Getting back on track with interviews and what could be better than doing one with CITY LIFE Jury panel member, Alex York. Previously working at Hayes Davidson, Alex is now heading his own London-based studio – Ateilier York, boasting clients like Barton Willmore, Savills, David Adjaye and MMM Architects to name but a few. He recently published the case study about his work on The House that you must read if you havent done so yet. Much to learn here so Enjoy!
Alex, Can you tell us a bit about your background and how you got into Architectural Visualization?
It was actually largely complete luck that I ended up working in architectural visualization. I had studied computer animation at Teesside University in Middlesbrough for a few years and needed to get moving with my final year project. I had discovered fairly early in the course that I really had no interest in character animation, rigging or modeling, so I needed to find a solution that would still impress them and get me through the course.
I realized that buildings rarely involve any animation and are relatively straightforward to model (at least the sort of schemes I was working on back then were). I decided to try to recreate a project that my uncle had worked on for Alec French Architects in Bristol a School. And later to create a view of the Naoshima Gallery in Japan by Tadao Ando. The Ando image was picked up by CGTalk (now CGSociety) and won a CGChoice Award, which was a huge honor.
Shortly after that it made the CGSociety front page and from there it was spotted by somebody at Hayes Davidson in London, who set up an interview for a potential job. I should admit that, at this point in my life, I had no idea what archviz was and that it even existed as a career path. But a week or two later and I’d taken the job and was on my way.
After nearly three years at Hayes Davidson I decided to move on and start my own thing. At the time the idea was to focus more on photography, but the CG bug kept biting and I eventually became a freelance architectural visualizer. A few years later and I formed Atelier York.
It’s still essentially me at the helm, but I bring on any number of freelancers to help when larger projects come in and I have plans to expand in the future. David Connolly from Insightful Light joined me on The House project and I very much hope we’ll work together again soon. I’ve also used a few other freelancers over the years and have a nice list, which keeps growing, of people who I will call upon in the near future if needed.
What was the trigger that made you go on your own, forming Atelier York?
The name was born only a little over a couple of months ago, but the concept and structure of the business has been in place since 2008. I think the main reason for forming AY was that I had a very strong, clear vision of what I wanted to be doing day-to-day.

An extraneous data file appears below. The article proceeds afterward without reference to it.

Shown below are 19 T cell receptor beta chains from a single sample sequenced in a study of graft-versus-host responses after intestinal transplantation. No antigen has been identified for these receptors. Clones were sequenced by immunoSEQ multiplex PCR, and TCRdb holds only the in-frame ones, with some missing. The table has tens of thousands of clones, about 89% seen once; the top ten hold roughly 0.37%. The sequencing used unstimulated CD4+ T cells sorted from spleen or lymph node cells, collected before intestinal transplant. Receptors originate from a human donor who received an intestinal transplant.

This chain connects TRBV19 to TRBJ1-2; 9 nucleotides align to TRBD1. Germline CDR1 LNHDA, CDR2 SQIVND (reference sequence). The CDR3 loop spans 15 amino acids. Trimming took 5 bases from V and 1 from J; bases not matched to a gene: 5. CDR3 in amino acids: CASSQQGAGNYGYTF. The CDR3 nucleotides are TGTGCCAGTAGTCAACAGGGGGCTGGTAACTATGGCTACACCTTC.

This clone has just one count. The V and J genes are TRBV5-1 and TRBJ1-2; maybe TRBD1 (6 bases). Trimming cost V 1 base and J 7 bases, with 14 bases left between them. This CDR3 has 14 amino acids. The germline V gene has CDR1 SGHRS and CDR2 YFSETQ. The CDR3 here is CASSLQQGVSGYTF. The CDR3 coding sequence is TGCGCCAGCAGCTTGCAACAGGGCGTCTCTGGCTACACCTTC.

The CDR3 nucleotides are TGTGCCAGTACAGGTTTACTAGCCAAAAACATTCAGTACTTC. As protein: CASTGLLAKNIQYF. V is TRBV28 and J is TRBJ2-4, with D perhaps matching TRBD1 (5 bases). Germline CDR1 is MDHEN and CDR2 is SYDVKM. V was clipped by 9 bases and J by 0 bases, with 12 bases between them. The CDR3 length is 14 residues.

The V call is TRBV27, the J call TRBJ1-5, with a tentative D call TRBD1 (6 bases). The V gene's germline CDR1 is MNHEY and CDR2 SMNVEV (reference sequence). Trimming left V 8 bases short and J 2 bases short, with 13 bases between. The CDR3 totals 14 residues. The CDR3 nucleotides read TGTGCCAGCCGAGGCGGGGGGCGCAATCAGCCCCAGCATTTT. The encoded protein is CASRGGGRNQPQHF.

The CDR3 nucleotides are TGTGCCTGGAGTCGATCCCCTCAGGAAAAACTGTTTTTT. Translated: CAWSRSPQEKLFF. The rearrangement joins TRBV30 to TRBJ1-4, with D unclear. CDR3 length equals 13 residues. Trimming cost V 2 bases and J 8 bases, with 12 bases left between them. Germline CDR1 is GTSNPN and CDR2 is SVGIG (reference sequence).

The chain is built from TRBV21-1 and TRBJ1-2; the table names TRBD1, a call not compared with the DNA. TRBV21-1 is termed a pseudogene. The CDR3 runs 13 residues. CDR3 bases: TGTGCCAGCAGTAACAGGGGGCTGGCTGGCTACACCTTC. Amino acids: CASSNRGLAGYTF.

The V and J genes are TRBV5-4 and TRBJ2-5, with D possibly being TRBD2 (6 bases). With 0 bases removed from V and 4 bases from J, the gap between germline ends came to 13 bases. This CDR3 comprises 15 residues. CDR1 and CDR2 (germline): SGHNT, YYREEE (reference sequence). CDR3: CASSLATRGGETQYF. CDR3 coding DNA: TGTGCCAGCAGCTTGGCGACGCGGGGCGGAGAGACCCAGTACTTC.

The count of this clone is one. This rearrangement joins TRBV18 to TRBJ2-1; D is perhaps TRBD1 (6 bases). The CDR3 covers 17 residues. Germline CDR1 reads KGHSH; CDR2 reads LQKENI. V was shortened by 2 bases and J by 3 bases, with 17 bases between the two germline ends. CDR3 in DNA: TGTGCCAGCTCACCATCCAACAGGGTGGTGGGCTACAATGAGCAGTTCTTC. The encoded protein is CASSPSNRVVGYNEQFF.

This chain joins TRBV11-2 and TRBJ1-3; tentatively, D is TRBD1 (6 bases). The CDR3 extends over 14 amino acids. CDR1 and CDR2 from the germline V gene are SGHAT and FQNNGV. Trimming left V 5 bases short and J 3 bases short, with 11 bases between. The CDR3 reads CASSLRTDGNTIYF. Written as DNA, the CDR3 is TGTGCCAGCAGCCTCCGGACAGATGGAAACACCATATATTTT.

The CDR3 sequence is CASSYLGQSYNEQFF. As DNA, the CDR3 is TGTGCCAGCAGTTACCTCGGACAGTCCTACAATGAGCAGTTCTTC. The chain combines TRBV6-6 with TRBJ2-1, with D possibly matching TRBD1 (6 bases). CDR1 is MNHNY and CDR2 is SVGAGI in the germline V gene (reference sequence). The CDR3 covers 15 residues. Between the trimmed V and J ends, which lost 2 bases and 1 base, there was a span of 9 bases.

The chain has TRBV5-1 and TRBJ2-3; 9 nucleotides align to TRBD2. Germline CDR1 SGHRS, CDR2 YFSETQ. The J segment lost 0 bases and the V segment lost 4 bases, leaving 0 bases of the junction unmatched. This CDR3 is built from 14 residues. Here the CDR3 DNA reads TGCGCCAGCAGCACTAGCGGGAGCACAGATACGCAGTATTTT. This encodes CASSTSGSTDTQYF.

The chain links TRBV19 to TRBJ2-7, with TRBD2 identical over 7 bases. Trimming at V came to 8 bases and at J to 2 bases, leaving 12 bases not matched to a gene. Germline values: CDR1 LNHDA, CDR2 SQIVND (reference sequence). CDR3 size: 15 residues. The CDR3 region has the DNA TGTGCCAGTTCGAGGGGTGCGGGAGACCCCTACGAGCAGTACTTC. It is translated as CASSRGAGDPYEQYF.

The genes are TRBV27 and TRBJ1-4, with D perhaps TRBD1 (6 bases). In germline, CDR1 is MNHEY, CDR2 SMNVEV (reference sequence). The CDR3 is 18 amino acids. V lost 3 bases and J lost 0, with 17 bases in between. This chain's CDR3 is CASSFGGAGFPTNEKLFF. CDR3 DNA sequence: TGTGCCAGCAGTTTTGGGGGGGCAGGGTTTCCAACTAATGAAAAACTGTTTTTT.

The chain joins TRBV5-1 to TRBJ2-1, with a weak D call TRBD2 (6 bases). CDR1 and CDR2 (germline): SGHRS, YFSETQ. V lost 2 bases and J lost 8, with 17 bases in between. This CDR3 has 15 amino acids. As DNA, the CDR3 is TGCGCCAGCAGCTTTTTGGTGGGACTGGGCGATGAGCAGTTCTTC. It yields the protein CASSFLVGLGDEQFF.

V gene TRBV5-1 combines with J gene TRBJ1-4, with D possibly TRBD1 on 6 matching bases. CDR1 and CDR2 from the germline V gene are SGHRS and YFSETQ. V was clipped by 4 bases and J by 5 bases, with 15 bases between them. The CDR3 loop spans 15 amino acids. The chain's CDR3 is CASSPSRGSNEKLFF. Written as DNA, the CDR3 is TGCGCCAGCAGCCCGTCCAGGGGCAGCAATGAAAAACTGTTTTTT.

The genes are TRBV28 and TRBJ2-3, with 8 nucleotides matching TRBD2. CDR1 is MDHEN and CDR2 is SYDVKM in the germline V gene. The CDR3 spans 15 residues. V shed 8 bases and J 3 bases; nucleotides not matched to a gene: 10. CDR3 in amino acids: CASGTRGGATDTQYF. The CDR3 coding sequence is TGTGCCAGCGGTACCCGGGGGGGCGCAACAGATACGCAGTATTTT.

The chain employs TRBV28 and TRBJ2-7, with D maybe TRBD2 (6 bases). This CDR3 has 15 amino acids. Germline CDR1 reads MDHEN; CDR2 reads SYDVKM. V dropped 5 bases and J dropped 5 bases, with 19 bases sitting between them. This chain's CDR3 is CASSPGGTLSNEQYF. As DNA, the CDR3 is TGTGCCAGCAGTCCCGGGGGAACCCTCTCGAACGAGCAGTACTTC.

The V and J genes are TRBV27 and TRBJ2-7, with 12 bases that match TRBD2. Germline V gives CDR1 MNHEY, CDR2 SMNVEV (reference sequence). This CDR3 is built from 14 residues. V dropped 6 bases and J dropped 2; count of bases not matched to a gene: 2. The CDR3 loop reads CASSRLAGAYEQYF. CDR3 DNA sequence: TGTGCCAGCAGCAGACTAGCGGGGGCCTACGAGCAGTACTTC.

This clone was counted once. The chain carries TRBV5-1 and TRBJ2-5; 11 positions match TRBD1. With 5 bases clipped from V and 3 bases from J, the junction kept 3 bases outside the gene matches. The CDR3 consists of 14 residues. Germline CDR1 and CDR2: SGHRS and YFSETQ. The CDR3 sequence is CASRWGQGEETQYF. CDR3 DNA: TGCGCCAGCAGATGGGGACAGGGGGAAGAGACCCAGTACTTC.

I’m very much a work to live person, so I want to feel as though what I’m doing every day is worthwhile somehow. It’s difficult when you’ve got a vision for something and you’re not in a position to see that vision through due to people leaning over your shoulder and the usual chain of command.
The client is usually hard enough work keeping happy as it is! Even in the relatively structured, often closed world of archviz it’s still more than possible to achieve this freedom of vision, but perhaps only if you do it alone. We very much live by the rule that we don’t let anything out of our studio unless we’re proud to put our name on it.
We don’t generally do very many super-quick projects, but that’s not to say that we’re always afforded the luxury of long-term, high-end projects – we do have a reputation now as being one of the best studios to come to for high-end work, particularly residential, but it’s taken a long while to get that reputation. And even relatively short-term projects are handled in a similar way to long-term projects, and the minimum quality level is still very high.
Back to the benefits of going at it alone, there’s also the great benefit of being able to manage your time to work with your personal life. I have a baby on the way and being able to work earlier or later in the day, or over the weekend, to free up time to spend with my family is invaluable. My family will always come first and our clients know that, because they have families too and feel the same, and this is the real world, not The Apprentice.
But, of course, we always hit our deadlines!
Can you tell us about any difficulties you might have had in the early days starting the company?
I have to say that one of the most difficult things I found when I first went freelance was forking out the cash for hardware and licenses! It’s a very expensive process, but I knew that I’d be better off buying everything in one go at the start than slowly over a year or so.
I’m also a self-confessed nerd, so any excuse to buy computer gear and Ill go for it!